[Google Scholar]
  37. Suarez J.E., Chater K.F. 1980; DNA cloning in Streptomyces: a bi-functional replicon comprising pBR322 inserted into a Streptomyces phage. Nature; London: 286527–529
    [Google Scholar]
  38. Thompson C.J., Ward J.M., Hopwood D.A. 1980; DNA cloning in Streptomyces: resistance genes from antibiotic producing species. Nature; London: 286525–527
    [Google Scholar]
  39. Thompson C.J., Ward J.M., Hopwood D.A. 1982a; Cloning of antibiotic resistance and nutritional genes from antibiotic producing species. Journal of Bacteriology 151:668–677
    [Google Scholar]
  40. Thompson C.J., Kieser T., Ward J.M., Hopwood D.A. 1982b; Physical analysis of antibiotic-resistance genes from Streptomyces and their use in vector construction. Gene 20:51–62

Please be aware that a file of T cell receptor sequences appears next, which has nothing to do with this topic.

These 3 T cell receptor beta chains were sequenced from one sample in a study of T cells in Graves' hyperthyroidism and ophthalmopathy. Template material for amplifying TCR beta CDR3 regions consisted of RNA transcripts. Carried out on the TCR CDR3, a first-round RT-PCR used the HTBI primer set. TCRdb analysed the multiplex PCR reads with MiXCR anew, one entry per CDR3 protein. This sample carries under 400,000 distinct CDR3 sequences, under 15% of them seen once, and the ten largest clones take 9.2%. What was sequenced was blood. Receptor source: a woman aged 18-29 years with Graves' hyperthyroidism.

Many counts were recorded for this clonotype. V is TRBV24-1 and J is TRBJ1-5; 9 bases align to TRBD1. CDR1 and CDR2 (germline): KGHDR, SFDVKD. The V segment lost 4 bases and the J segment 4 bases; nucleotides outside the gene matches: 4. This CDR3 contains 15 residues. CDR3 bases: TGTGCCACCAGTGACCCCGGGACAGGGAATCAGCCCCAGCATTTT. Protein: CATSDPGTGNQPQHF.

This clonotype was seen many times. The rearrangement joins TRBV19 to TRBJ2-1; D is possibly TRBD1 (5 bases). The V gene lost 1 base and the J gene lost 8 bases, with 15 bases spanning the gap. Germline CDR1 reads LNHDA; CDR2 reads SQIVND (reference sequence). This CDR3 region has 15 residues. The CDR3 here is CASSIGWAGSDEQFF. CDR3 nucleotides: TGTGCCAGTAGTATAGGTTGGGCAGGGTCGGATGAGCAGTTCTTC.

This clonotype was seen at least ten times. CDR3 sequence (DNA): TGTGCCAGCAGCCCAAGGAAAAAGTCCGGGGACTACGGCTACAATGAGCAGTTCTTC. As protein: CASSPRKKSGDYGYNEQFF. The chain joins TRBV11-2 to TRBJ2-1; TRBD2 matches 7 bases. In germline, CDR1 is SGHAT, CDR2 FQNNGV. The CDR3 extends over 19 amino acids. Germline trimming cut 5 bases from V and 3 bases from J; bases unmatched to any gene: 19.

[Google Scholar]
  41. Vaughan P.F.T., Butt V.S. 1970; The action of O-dihydric phenols in the hydroxylation of p-coumaric acid by a phenolase from leaves of spinach beet {Beta vulgaris L.). Biochemical Journal 119:89–94
    [Google Scholar]
  42. Witz D.F., Hessler E.J., Miller T.L. 1971; Bioconversion of tyrosine into the propylhygric acid moiety of lincomycin. Biochemistry 10:1128–1132
    [Google Scholar]
http://instance.metastore.ingenta.com/content/journal/micro/10.1099/00221287-129-9-2703
Loading
/content/journal/micro/10.1099/00221287-129-9-2703
Loading

Data & Media loading...

This is a required field
Please enter a valid email address
Approval was a Success
Invalid data
An Error Occurred
Approval was partially successful, following selected items could not be processed due to error